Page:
How to Spot the Dow's Best Dividends

The Dow Jones Industrial Average is jam-packed with dividend stocks. But how do you find the best dividend plays on the Dow, among all this excellence?

Jun 17, 2014 at 2:00PM

Fool Flickr Pennies On Calendar
Those dividend pennies sure add up in the long run!

The Dow Jones Industrial Average (DJINDICES:^DJI) index is packed to the rafters with great dividend stocks. All 30 of the Dow's current members pay a dividend today, with the average yield hovering around 2.7%.

So the Dow makes a great starting point for dividend investors. But how is an income-hungry investor supposed to find the best Dow dividends? They can't all be top-shelf winners, right?

The most obvious answer might be to pick the Dow's juiciest dividend yields.

It's simple enouigh: Rank the 30 Dow stocks by their current yield, and skim the winners off the top. That usually leads you to the Dow's big telecom stocks, and today is no different: AT&T (NYSE:T) rules the roost with a 5.3% yield and Verizon Communications (NYSE:VZ) comes next at 4.3%. No other Dow stock has an effective yield north of 3.6% today.

But successful dividend investing is actually not quite that simple.

High yields today don't always translate into big returns in the long run. Let's compare the Dow's highest yielders to IBM (NYSE:IBM), which sports one of the fastest long-term dividend growth rates on the index today:

T Dividend Chart

T Dividend data by YCharts.

High yields might rest on low share prices rather than strong business performance. That's not exactly an ideal investment thesis for the long haul.

Income investors are far better served by strong cash flows and a demonstrated willingness to return lots of cash to shareholders. IBM does this almost to a fault. Verizon and AT&T treat dividend raises as a necessary evil -- a chore where "just the bare minimum" is good enough for everybody.

Personally, I would much rather buy IBM for its dividend powers than invest in AT&T's or Verizon's meager long-term payouts.

If the long-term dividend trends weren't reason enough, I would also argue that Verizon and AT&T are fighting tooth and nail to defend antiquated business practices, while business veteran IBM is knee-deep in yet another radical strategy shift in response to changing markets.

I would not be surprised to see IBM's dividend yield leap past both of the Dow telecoms in the next five years, with an even bigger total return gap over several decades. If you're looking for a quick dividend fix right now, AT&T and Verizon might work out fine, but IBM is the safer choice for the true long-term investor.

Spot the top dividend stocks for the next decade
The smartest investors know that dividend stocks simply crush their non-dividend paying counterparts over the long term. That's beyond dispute. They also know that a well-constructed dividend portfolio creates wealth steadily, while still allowing you to sleep like a baby. Knowing how valuable such a portfolio might be, our top analysts put together a report on a group of high-yielding stocks that should be in any income investor's portfolio. To see our free report on these stocks, just click here now.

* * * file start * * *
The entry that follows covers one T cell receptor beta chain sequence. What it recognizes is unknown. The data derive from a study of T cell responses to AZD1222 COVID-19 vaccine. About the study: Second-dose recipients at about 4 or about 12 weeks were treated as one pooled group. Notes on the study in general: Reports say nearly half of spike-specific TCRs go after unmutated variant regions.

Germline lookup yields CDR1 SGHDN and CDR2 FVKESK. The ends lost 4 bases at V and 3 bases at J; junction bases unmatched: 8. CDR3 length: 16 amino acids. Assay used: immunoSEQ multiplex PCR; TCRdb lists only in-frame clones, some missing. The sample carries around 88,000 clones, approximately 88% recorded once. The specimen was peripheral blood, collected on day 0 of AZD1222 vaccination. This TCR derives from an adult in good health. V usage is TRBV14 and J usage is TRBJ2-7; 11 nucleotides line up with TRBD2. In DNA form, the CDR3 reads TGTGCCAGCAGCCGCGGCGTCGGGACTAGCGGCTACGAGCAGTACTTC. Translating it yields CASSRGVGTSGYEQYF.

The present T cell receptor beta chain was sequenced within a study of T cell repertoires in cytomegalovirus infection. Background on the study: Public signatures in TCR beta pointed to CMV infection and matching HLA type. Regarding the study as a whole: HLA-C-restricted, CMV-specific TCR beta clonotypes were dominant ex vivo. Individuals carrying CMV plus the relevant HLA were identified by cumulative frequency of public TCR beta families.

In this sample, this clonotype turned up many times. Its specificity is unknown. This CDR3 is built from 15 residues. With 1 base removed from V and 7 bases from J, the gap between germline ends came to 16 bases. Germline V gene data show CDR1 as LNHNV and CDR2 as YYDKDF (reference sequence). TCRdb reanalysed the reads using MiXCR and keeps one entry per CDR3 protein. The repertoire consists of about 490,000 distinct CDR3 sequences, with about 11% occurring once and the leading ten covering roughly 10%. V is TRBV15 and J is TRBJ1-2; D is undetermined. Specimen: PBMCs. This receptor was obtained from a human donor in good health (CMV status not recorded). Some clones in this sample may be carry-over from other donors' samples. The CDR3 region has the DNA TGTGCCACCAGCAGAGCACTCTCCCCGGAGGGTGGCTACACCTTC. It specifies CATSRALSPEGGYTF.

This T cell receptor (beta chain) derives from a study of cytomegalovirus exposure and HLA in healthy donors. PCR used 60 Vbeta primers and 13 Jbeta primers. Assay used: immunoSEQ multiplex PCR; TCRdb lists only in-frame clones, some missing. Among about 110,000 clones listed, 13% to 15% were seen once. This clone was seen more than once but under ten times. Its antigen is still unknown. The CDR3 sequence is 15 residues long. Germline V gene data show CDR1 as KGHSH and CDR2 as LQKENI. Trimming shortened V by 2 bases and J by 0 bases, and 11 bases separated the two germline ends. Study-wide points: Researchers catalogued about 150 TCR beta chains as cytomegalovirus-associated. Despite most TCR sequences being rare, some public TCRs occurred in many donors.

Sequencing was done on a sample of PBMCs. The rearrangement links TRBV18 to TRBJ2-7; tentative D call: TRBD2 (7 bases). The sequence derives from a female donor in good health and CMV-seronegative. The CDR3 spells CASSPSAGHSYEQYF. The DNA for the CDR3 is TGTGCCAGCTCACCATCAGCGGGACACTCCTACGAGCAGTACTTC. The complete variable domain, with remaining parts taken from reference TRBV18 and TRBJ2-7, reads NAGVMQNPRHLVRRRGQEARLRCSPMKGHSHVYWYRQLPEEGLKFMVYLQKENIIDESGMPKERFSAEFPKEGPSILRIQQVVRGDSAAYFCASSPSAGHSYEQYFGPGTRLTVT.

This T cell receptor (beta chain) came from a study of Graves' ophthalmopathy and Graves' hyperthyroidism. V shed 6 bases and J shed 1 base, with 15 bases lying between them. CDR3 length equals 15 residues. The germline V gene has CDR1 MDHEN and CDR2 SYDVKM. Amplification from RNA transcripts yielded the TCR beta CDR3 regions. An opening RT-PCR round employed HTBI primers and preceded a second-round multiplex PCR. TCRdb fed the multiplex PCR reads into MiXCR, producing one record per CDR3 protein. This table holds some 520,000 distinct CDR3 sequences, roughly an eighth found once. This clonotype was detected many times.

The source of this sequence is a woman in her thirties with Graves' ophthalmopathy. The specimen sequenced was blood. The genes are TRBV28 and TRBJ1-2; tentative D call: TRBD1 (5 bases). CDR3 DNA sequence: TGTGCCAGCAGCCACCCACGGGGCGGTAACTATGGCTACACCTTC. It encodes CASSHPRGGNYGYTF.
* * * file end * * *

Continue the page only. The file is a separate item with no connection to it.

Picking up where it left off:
Anders Bylund has no position in any stocks mentioned. The Motley Fool owns shares of International Business Machines. Try any of our Foolish newsletter services free for 30 days.

We Fools may not all hold the same opinions, but we all believe that considering a diverse range of insights makes us better investors. The Motley Fool has a disclosure policy.

4 in 5 Americans Are Ignoring Buffett's Warning

Don't be one of them.

Jun 12, 2015 at 5:01PM

Admitting fear is difficult.

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This past May, The Motley Fool sent 8 of its best stock analysts to Omaha, Nebraska to attend the Berkshire Hathaway annual shareholder meeting. CEO Warren Buffett and Vice Chairman Charlie Munger fielded questions for nearly 6 hours.
The catch was: Attendees weren't allowed to record any of it. No audio. No video. 

Our team of analysts wrote down every single word Buffett and Munger uttered. Over 16,000 words. But only two words stood out to me as I read the detailed transcript of the event: "Real threat."

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KPMG advises we're "on the cusp of revolutionary change" coming much "sooner than you think."

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Yet according to one J.D. Power and Associates survey, only 1 in 5 Americans are even interested in this technology, much less ready to invest in it. Needless to say, you haven't missed your window of opportunity. 

Think about how many amazing technologies you've watched soar to new heights while you kick yourself thinking, "I knew about that technology before everyone was talking about it, but I just sat on my hands." 

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David Hanson owns shares of Berkshire Hathaway and American Express. The Motley Fool recommends and owns shares of Berkshire Hathaway, Google, and Coca-Cola.We Fools don't all hold the same opinions, but we all believe that considering a diverse range of insights makes us better investors. The Motley Fool has a disclosure policy.

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